Sharing memories of resilience and hope

June 26, 2021

We were saddened to hear news of the death of Hani Amer in May, a man we met many times in the early days of our harvest tours. Hani’s story was one of the most extraordinary tales of Palestinian steadfastness, as he and his family insisted on remaining in their home even as it was surrounded by Israel’s Separation Wall.  

A lost farm and flower shop

Starting in 2004, we took tour participants to meet Hani and his family. Arriving at the tall metal gate in the Wall, we would see him coming to unlock the only way into a compound surrounded on three sides by the towering concrete blocks of the Wall and the encroaching illegal settlement of Elkana. Coming through the gate, Hani’s family would warmly welcome us into their small house to share tea and pastries, and hear their story.  

Once, Hani tended 11 hectares of land and ran a flower shop in the village of Mas’ha. These provided a livelihood for his family until the shop was demolished to make way for the Wall. He lost his farm when 80% of Mas’ha land was taken for the growing illegal settlement. 

Hani’s family held out against the route of the Wall – whose construction was to take their land and livelihood – and were supported by local and international activists who camped outside their home. Although they lost the battle, they continued to embody the iconic Palestinian quality of steadfastness. Refusing to sell their home and move away, they stayed in their house even as the route of the Wall encircled it and cut them off from their lands. They ended up living on the Israeli side of the Wall.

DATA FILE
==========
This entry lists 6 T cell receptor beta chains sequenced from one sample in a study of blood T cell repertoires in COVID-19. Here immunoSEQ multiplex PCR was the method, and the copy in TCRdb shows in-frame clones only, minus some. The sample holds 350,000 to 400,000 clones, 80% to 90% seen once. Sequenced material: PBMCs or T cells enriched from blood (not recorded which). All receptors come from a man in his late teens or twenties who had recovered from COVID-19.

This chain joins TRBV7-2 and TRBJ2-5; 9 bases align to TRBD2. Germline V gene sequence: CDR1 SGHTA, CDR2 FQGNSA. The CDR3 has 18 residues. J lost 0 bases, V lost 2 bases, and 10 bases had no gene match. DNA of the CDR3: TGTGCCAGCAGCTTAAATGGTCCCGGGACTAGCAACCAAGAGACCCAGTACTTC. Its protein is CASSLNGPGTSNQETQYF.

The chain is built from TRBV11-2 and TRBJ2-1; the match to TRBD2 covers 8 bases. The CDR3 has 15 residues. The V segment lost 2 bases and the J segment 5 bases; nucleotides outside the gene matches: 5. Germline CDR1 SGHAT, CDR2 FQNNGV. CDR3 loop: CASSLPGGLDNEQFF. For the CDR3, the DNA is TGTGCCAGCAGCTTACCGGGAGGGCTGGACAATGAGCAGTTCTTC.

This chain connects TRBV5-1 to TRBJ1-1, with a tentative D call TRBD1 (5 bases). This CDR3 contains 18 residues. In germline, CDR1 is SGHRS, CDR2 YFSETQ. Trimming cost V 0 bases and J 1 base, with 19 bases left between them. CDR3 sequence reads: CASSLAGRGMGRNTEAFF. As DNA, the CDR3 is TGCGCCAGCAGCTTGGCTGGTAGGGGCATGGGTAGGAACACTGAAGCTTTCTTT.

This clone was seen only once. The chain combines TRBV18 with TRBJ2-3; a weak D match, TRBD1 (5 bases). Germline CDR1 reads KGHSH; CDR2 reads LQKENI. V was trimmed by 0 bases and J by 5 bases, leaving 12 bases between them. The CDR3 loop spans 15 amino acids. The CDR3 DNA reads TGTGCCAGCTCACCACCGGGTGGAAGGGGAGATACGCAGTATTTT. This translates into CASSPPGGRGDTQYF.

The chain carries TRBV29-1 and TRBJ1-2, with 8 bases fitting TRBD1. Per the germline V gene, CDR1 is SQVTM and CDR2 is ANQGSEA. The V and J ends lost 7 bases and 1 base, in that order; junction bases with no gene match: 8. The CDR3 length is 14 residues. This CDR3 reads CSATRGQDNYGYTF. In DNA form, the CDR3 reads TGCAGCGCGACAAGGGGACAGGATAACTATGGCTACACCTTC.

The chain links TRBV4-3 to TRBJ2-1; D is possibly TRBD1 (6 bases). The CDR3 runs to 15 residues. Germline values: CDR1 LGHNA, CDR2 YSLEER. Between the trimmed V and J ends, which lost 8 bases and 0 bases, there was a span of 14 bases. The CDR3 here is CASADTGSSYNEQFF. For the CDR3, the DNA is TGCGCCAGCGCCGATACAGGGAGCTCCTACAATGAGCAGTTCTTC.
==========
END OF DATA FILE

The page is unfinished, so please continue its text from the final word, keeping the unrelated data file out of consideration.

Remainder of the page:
A 3 hour trip to visit his own land

For seven years the family negotiated to have the keys to the gate and be allowed the simple freedom for guests to come and go as they please. They won this battle, yet their home is now surrounded by cameras and constant surveillance. 

The family face frequent harassment from settlers throwing stones, and military night-raids into their home. Every time Hani wanted to visit what remained of his land, he would have to unlock the gate to leave his home and make a three-hour trip to travel around the settlement and the wall to enter what remained of his land from the opposite side. Before the Wall, that trip would take just fifteen minutes. 

Memories of the family’s warmth and hospitality remain with us, along with their extraordinary steadfastness. It bought tears of sadness and anger from first-time tour participants, as well as sheer astonishment that this situation could have happened at all. The family’s generosity towards us stood in stark contrast to the ugly reality of a military occupation and the aggressive hostility from the illegal settlers outside their gate. 

A symbol of defiance

Tour participant and previous Zaytoun board member, Martin Meteyard, remembers his visit. “It was quite extraordinary to visit this isolated house, acting as a symbol of defiance against the Wall almost surrounding it, and to marvel at the resilience of Hani and his family in refusing to give up – a resilience which I was to find mirrored in so many of the visits we made during that trip.” 

In honour of that resilience, we’ll leave the last word with Hani…

“I have faith that maybe after two days, 10 days or 100 years, this will all go away,because no injustice can last forever.” 

Hani Amer

Written by Cathi Pawson, co-founder of Zaytoun who visited Hani’s home in 2004 and 2005.

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